The Overland Route connects Chicago to Oakland, following the grade of the first transcontinenal railroad. It traverses Utah from Ogden over the Great Salt Lake to Tecoma, NV. Still wary for snakes, we didn’t have a choice than to walk between the bushes and rocks to get the next shots we wanted. No reptiles this time, but we encountered this westbound train.
Containers over land
Through the dry landscapes of northern Nevada, another doublestacker is on its way to Ogden over the Overland route.
An eastbound coal train runs through Palisade Canyon, worn out by the Humboldt river seen next to the train. Some remnants of the ghost town of Palisade can be seen. Apparently, crime rate in this town was very low, but whenever a train passed, inhabitants would stage gunfights and robberies, to boost tourism. Around the year 1870, that was.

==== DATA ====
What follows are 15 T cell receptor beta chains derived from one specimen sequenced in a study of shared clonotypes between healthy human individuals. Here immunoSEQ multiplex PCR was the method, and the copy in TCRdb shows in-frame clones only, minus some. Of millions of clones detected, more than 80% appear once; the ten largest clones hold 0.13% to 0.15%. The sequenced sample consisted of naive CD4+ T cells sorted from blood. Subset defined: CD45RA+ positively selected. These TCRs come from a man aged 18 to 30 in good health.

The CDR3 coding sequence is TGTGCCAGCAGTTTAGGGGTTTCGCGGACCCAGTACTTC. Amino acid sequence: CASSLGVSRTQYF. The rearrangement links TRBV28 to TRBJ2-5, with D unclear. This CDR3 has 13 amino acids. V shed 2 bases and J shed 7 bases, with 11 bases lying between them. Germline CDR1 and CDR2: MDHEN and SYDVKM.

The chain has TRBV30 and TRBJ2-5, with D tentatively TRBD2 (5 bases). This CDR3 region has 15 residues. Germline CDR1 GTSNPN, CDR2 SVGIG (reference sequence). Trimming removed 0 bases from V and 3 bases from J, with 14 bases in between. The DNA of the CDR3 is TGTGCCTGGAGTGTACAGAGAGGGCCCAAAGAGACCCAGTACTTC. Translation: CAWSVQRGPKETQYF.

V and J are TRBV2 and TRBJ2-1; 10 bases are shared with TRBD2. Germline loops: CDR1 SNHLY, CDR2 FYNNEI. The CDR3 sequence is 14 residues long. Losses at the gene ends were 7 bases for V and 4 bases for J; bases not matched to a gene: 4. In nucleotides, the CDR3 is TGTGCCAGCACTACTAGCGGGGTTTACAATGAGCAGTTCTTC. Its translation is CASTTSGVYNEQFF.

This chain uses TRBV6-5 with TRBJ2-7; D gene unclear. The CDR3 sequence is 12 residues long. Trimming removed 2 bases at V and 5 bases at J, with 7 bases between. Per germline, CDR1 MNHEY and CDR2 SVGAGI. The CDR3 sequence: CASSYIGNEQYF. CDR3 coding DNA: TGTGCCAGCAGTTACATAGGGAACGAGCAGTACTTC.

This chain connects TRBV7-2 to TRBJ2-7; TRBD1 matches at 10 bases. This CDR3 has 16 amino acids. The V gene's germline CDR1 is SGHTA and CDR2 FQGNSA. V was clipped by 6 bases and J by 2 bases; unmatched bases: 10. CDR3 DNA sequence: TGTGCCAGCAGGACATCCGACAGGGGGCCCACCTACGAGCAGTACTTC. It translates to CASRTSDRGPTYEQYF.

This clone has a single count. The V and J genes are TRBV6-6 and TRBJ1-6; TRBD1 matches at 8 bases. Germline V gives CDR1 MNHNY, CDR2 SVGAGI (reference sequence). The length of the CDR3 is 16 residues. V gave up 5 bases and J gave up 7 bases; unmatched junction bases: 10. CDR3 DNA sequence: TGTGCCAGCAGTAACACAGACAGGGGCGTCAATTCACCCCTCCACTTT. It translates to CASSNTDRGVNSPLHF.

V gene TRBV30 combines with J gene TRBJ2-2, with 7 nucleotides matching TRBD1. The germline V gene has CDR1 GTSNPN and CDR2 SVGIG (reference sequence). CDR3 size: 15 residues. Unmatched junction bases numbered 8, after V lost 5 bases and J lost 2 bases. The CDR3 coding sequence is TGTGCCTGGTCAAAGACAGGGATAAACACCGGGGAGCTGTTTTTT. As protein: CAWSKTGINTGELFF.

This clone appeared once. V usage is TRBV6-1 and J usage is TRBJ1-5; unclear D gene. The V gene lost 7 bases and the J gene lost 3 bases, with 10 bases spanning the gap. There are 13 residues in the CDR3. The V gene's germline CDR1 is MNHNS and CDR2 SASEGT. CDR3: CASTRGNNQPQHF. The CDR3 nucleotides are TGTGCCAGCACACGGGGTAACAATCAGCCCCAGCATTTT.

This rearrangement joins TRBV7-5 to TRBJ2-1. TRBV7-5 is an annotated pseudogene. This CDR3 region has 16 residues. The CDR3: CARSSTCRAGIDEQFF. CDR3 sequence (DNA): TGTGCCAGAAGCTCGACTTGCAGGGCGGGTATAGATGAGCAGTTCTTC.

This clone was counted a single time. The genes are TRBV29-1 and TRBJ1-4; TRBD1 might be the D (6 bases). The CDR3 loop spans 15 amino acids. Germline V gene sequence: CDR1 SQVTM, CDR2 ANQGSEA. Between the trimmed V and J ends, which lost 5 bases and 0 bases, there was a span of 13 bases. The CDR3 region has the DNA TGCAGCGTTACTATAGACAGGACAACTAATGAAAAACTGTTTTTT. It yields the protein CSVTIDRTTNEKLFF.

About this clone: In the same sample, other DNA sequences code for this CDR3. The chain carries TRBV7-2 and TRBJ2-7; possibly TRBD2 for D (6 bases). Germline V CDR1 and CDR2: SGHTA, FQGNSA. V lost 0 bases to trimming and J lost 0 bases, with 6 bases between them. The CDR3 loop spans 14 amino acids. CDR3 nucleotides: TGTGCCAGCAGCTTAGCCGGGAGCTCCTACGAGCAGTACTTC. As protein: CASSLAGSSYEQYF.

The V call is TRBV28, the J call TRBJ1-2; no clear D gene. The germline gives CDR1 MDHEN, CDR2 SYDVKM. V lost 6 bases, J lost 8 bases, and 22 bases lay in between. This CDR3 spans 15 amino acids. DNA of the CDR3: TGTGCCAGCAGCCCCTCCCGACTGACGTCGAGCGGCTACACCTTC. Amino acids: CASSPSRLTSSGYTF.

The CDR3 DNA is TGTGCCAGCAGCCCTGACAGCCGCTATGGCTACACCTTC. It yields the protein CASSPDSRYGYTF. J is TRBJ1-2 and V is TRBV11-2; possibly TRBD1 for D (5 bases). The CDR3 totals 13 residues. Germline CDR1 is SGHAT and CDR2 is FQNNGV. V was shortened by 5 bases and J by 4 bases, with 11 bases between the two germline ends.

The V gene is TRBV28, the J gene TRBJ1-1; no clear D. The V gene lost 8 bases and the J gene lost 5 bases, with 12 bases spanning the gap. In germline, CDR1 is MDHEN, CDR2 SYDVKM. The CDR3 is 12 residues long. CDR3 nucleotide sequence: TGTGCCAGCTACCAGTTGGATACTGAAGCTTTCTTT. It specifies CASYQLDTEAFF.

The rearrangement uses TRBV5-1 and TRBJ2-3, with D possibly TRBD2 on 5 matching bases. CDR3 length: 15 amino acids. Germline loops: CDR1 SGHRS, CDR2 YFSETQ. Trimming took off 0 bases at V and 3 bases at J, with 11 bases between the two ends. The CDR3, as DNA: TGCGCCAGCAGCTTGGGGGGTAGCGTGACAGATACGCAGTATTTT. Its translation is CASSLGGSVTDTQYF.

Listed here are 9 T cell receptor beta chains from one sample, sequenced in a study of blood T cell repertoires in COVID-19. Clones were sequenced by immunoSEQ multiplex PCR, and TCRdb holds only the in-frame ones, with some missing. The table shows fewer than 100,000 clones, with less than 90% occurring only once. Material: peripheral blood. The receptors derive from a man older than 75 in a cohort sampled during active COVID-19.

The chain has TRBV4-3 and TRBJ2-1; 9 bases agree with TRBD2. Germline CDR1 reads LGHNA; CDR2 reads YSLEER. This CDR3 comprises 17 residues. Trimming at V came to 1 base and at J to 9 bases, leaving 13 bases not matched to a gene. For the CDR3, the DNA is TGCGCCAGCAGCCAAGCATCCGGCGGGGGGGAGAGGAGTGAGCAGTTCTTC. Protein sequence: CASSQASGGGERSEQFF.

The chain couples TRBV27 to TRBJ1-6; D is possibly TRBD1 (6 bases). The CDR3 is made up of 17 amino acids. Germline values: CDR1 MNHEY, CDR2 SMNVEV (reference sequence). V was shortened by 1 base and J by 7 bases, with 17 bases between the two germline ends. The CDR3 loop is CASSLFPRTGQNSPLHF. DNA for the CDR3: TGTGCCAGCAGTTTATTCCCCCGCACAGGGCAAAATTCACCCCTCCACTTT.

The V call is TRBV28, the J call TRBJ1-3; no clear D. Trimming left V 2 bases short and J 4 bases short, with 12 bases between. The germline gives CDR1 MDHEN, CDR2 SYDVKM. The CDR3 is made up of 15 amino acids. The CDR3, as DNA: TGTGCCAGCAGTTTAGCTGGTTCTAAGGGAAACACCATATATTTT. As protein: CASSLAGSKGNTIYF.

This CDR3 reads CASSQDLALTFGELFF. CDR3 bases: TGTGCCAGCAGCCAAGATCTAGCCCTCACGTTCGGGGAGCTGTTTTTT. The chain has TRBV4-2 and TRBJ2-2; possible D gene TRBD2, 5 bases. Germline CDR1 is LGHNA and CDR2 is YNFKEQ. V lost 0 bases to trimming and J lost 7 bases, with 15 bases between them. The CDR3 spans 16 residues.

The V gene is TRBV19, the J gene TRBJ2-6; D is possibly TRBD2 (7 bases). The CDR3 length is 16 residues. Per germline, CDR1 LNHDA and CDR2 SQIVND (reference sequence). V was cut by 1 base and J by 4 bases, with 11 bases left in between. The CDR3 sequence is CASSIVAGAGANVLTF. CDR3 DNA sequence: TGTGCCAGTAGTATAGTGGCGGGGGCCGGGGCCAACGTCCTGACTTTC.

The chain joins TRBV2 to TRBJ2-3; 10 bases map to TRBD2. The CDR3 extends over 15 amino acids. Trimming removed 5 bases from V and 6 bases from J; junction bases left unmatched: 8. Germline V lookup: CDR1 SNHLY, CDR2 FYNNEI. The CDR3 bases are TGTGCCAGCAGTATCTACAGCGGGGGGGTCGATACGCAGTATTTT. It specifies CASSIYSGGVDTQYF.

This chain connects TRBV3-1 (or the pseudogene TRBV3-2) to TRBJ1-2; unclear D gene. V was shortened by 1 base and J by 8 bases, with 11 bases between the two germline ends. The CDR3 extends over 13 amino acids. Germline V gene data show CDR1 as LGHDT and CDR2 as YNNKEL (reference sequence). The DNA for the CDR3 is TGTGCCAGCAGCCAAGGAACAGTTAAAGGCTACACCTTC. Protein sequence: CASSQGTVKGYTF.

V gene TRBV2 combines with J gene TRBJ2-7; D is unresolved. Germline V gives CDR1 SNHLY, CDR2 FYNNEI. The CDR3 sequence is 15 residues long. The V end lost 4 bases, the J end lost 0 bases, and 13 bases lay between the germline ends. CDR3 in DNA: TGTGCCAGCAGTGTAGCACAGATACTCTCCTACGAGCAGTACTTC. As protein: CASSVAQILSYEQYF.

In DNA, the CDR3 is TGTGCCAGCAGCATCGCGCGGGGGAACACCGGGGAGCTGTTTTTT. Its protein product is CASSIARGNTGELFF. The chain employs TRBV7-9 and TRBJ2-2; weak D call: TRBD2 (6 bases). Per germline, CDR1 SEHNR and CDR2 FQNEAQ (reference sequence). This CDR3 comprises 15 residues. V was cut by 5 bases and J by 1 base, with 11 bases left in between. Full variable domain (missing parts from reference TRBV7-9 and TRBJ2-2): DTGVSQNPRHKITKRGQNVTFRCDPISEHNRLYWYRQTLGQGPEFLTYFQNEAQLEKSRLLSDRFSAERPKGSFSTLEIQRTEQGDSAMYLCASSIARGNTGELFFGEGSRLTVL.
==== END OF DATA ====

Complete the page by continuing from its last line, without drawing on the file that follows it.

A view on Palisade Canyon. On the right of the Humboldt river the eastbound train from the previous shot can still be seen, while a westbound, loaded, coal train is approaching Palisade ghost town.
The excitement of lights in the distance
Further waiting for trains on different spots only resulted in a higher number on the odometer. That’s one of this hobby’s greatest frustrations. When the sun was setting, we took a pause from driving and decided to try our luck at Battle Mountain. We were fortunate to get this freight in some beautiful light, followed by the eastbound California Zephyr. And that’s the opposite feeling of driving all the time: the excitement when light conditions are great and you finally see some lights in the distance.
After these shots, we continued our way towards northern California.
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